Louis Joseph Papineau

Papineau, Louis Joseph

 

Born Oct. 7, 1786, in Montreal; died Sept. 23, 1871, in Montebello, Quebec. Canadian politician.

A lawyer by profession, Papineau was a deputy to the Legislative Assembly of the British colony of Lower Canada from 1808 to 1837 and a member of the Executive Council of Lower Canada from 1820 to 1823. After 1815 he was the leader of the French-Canadian patriotes, advocates of reforms and opponents of the British authorities. One of the leaders of the 1837–38 rebellion in Lower Canada, Papineau fled to the USA in November 1837. In 1839 he emigrated to France. He returned to Canada in 1845 and served as deputy to the Legislative Assembly of the Province of Canada in the years 1848–51 and 1852–54. Papineau withdrew from politics in 1854.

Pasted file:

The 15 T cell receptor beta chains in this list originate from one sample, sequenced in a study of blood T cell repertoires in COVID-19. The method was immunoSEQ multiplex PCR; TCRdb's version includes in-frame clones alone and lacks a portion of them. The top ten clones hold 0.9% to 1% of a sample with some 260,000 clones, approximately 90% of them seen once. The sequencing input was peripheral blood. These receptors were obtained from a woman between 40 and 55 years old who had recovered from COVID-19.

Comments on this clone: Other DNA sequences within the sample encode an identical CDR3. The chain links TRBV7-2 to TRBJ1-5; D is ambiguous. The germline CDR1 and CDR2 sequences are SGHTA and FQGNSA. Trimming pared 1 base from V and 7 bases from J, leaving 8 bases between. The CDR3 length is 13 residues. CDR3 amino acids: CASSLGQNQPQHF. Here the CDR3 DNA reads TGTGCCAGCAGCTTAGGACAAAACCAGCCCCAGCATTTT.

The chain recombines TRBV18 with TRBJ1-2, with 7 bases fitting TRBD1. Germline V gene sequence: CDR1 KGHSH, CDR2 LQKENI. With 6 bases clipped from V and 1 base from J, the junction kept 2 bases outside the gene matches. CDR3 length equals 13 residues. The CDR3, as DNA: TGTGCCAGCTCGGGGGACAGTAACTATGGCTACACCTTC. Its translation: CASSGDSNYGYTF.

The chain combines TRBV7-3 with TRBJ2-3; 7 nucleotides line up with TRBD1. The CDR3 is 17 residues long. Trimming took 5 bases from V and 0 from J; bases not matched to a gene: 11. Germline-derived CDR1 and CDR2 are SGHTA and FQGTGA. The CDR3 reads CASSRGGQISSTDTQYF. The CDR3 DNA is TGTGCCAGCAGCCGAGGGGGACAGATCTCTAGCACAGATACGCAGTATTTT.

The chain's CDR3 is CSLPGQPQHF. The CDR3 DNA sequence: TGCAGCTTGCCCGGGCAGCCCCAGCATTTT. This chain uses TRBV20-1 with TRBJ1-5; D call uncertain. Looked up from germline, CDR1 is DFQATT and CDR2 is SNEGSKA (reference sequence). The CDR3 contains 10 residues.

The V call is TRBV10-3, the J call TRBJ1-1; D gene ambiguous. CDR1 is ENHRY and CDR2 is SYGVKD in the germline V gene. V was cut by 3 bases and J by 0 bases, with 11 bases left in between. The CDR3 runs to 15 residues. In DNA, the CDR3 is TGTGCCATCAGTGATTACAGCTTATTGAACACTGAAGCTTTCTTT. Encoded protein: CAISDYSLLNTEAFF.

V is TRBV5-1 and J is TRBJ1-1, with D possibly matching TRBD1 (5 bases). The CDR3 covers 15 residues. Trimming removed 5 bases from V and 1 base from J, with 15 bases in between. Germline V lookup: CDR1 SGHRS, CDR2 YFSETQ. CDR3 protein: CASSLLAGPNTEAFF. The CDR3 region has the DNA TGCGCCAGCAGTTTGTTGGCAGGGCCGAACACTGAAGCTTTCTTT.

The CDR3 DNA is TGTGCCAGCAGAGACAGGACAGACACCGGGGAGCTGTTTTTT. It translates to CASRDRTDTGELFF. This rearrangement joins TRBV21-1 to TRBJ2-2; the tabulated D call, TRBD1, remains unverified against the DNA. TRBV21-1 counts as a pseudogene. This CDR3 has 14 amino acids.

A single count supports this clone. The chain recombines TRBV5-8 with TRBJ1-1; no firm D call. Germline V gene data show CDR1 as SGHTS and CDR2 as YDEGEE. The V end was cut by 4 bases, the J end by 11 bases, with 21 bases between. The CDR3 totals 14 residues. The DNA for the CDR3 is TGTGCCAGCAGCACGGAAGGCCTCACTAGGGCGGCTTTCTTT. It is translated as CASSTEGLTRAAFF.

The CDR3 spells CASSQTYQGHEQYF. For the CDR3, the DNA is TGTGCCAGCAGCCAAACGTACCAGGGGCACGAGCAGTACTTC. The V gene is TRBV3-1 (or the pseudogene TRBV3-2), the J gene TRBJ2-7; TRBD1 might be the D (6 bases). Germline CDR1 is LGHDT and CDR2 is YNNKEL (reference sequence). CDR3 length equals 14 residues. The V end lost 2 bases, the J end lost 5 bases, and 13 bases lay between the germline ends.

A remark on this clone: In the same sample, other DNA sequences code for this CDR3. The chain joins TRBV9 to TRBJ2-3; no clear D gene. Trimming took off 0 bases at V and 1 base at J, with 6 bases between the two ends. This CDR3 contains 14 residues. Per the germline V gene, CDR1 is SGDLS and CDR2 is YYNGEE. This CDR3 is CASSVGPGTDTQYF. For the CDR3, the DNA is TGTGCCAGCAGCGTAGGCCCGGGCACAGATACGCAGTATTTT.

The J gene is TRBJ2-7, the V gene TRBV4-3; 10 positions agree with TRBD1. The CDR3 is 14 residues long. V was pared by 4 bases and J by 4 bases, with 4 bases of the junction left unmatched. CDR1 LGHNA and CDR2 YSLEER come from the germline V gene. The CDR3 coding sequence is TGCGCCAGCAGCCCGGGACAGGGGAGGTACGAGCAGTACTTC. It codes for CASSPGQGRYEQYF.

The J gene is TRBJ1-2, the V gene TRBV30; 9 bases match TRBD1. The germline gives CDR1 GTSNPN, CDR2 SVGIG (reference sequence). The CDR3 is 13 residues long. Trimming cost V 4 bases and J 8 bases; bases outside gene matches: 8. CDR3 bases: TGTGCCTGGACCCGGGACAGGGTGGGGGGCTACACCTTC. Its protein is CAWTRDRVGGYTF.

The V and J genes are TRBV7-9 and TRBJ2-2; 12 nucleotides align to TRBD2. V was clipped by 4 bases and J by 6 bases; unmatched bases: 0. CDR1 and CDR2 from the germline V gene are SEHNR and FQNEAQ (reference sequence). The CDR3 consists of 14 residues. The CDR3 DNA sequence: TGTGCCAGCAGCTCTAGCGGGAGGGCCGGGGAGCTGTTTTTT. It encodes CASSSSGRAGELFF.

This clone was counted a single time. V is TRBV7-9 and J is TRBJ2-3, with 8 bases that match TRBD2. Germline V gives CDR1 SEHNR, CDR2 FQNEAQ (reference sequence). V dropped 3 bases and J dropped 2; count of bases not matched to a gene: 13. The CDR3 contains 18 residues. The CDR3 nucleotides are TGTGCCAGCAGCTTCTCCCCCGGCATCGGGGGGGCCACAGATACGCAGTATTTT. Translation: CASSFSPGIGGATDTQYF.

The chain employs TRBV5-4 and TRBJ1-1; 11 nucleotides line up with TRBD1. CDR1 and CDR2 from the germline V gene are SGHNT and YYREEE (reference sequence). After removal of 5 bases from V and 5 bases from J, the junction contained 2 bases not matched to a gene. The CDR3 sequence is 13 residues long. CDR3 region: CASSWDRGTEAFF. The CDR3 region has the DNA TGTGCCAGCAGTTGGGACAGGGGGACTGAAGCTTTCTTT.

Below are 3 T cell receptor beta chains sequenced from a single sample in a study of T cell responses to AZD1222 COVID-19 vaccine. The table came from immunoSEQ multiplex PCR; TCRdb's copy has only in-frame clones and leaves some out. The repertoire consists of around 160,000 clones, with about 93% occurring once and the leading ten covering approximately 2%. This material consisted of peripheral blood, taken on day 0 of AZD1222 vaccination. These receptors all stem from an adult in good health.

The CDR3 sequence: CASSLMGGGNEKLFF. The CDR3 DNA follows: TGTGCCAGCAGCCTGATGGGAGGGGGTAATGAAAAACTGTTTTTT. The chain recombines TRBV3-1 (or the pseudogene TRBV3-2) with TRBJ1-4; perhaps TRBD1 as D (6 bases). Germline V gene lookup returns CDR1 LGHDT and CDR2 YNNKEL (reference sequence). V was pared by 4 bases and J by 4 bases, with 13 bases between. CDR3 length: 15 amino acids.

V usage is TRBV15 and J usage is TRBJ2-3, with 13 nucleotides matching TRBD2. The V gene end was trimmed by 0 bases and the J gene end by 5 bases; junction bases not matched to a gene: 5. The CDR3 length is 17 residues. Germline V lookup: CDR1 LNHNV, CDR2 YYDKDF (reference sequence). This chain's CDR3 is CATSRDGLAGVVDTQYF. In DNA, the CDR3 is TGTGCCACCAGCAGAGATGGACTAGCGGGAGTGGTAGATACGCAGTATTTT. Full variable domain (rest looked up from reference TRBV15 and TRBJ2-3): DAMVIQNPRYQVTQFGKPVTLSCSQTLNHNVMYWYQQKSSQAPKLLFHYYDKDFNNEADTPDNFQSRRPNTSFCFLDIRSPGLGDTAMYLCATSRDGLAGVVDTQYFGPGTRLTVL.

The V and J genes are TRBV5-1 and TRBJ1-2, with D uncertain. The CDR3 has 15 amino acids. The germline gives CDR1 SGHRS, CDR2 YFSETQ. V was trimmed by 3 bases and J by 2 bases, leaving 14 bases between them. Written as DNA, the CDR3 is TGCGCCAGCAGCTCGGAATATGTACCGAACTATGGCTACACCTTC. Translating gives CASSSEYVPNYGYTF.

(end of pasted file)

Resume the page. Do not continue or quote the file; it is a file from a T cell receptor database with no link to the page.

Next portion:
References in periodicals archive ?
While Goldring singles out Riel, not mentioned are historical figures like William Lyon Mackenzie and Louis Joseph Papineau, who also led armed rebellions to fight for responsible government.
For fifteen years, he worked as a priest there, serving successively in four parishes, from frontier foundations in the Eastern Townships and the Ottawa valley, where he worked in the seigneury of Louis Joseph Papineau, to larger and more established parishes on the south shore of the St.
Two long-dead citizens of this land, Louis Joseph Papineau, in Lower Canada, and William Lyon Mackenzie, in Upper Canada, each led rebellions against the British in the 1830s.